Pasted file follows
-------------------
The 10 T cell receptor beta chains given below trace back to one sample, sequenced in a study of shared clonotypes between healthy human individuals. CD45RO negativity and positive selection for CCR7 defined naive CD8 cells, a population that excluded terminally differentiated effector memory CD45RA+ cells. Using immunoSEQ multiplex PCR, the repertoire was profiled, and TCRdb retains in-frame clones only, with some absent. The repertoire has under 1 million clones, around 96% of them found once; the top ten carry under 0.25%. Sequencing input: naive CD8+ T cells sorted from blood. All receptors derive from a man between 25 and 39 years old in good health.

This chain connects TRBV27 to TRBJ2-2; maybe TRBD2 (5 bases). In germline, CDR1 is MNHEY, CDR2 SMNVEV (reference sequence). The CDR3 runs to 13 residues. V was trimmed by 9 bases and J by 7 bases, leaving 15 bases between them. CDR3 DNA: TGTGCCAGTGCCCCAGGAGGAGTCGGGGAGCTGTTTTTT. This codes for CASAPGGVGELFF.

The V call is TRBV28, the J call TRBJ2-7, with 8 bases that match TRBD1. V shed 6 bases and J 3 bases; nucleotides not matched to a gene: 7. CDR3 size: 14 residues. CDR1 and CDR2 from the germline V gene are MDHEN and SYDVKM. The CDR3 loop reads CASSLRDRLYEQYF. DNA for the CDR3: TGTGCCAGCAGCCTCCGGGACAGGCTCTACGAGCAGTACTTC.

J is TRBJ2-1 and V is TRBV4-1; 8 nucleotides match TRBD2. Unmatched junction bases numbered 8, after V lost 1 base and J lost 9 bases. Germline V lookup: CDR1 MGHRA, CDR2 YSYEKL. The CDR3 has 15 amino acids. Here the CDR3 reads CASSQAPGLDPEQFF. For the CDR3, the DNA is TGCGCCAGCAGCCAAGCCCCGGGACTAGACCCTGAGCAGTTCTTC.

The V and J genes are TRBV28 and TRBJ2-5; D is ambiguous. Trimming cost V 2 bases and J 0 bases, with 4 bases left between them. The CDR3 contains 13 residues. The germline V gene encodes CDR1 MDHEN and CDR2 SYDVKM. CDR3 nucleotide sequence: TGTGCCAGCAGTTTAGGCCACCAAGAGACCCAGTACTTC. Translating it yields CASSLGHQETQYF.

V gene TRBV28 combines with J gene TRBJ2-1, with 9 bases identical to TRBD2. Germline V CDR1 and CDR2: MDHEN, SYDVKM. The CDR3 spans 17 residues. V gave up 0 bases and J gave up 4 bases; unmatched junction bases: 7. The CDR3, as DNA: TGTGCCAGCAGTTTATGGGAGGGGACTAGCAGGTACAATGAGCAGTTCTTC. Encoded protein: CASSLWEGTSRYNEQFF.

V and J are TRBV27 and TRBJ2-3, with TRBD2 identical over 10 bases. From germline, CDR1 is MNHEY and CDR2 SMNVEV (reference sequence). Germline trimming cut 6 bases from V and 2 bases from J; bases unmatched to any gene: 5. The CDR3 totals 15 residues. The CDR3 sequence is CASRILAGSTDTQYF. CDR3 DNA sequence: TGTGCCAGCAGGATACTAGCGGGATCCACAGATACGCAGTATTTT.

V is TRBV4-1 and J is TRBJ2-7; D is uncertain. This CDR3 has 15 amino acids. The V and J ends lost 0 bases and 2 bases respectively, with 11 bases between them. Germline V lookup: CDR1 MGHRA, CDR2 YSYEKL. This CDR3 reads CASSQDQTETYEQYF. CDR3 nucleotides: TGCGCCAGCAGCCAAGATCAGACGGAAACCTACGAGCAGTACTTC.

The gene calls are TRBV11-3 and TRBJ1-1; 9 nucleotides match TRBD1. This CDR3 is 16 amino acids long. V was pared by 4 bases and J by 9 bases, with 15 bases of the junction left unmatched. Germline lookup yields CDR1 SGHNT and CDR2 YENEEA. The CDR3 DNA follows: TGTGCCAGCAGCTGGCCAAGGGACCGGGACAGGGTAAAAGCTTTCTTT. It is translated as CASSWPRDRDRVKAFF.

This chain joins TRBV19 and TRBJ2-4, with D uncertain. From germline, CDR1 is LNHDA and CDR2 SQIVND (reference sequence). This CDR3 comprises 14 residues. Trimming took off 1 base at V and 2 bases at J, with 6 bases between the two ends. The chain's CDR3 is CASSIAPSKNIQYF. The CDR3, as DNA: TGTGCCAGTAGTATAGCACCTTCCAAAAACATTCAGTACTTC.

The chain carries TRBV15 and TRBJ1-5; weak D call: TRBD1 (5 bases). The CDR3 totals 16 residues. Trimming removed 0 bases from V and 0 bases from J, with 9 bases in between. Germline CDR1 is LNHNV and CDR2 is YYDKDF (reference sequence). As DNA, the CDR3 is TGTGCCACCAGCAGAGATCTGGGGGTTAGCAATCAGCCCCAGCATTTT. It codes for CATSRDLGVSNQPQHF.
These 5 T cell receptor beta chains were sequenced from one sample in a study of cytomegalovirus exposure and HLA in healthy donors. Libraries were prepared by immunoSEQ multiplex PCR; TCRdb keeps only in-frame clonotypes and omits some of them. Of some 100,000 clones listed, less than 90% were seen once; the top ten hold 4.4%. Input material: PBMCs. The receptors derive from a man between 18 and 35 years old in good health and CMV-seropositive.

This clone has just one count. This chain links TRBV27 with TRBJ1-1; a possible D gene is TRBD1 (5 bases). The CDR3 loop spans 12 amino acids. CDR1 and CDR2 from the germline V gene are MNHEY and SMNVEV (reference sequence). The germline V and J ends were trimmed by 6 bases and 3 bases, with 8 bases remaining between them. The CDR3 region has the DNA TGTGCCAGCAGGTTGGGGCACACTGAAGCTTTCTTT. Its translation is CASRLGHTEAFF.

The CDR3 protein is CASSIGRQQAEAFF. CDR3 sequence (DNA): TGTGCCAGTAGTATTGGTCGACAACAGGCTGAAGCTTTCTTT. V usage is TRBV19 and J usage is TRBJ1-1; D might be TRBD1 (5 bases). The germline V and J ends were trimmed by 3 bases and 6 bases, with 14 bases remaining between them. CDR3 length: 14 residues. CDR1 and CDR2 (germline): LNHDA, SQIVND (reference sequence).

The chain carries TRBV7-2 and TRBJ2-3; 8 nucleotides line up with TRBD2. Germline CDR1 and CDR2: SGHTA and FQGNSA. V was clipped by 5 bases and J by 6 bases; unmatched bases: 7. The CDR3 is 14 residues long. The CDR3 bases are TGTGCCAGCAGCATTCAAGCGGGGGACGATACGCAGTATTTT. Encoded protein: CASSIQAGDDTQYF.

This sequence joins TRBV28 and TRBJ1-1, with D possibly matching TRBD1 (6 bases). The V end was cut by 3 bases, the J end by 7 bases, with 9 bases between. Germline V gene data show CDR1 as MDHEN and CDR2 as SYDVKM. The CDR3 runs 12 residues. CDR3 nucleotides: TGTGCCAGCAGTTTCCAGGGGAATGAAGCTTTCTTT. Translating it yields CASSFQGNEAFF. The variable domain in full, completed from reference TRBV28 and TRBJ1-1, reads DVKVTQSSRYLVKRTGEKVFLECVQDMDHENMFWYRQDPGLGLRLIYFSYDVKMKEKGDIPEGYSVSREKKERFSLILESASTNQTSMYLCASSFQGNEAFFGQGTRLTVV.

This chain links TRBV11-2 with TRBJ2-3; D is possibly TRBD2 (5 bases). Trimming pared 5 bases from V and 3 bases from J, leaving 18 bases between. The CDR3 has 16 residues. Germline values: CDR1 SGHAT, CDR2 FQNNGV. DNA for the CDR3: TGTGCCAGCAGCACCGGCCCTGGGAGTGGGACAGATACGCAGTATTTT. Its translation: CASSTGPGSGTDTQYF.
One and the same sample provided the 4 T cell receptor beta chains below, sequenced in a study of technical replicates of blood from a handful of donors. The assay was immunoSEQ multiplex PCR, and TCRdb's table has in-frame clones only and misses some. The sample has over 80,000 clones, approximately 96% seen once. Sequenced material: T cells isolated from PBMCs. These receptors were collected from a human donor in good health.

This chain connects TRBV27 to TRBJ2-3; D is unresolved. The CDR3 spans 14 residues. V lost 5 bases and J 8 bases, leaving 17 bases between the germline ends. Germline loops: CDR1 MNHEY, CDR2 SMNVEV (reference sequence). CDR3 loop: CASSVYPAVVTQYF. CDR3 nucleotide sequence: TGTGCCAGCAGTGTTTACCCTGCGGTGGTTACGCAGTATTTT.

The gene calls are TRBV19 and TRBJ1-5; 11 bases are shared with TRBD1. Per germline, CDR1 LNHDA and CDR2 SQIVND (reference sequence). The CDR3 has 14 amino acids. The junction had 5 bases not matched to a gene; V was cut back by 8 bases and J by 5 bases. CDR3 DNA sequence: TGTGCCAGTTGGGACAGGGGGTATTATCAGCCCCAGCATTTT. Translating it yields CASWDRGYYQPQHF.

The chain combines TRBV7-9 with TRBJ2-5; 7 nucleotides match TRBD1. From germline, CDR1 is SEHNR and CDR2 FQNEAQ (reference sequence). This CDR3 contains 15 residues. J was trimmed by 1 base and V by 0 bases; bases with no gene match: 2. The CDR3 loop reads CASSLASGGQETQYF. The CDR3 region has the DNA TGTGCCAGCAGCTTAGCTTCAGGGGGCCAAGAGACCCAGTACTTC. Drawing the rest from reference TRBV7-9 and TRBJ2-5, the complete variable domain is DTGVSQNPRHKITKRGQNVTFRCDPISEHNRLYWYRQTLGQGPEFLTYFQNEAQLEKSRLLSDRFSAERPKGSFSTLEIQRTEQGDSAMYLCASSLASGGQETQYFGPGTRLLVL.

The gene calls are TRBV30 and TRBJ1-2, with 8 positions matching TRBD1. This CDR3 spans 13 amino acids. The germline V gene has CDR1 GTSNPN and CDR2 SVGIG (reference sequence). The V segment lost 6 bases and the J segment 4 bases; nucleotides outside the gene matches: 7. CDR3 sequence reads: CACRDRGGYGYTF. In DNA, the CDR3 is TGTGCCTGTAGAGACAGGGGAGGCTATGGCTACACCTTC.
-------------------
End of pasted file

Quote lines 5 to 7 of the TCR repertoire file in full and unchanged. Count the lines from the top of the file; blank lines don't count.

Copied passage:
The V and J genes are TRBV28 and TRBJ2-5; D is ambiguous. Trimming cost V 2 bases and J 0 bases, with 4 bases left between them. The CDR3 contains 13 residues. The germline V gene encodes CDR1 MDHEN and CDR2 SYDVKM. CDR3 nucleotide sequence: TGTGCCAGCAGTTTAGGCCACCAAGAGACCCAGTACTTC. Translating it yields CASSLGHQETQYF.

V gene TRBV28 combines with J gene TRBJ2-1, with 9 bases identical to TRBD2. Germline V CDR1 and CDR2: MDHEN, SYDVKM. The CDR3 spans 17 residues. V gave up 0 bases and J gave up 4 bases; unmatched junction bases: 7. The CDR3, as DNA: TGTGCCAGCAGTTTATGGGAGGGGACTAGCAGGTACAATGAGCAGTTCTTC. Encoded protein: CASSLWEGTSRYNEQFF.

V and J are TRBV27 and TRBJ2-3, with TRBD2 identical over 10 bases. From germline, CDR1 is MNHEY and CDR2 SMNVEV (reference sequence). Germline trimming cut 6 bases from V and 2 bases from J; bases unmatched to any gene: 5. The CDR3 totals 15 residues. The CDR3 sequence is CASRILAGSTDTQYF. CDR3 DNA sequence: TGTGCCAGCAGGATACTAGCGGGATCCACAGATACGCAGTATTTT.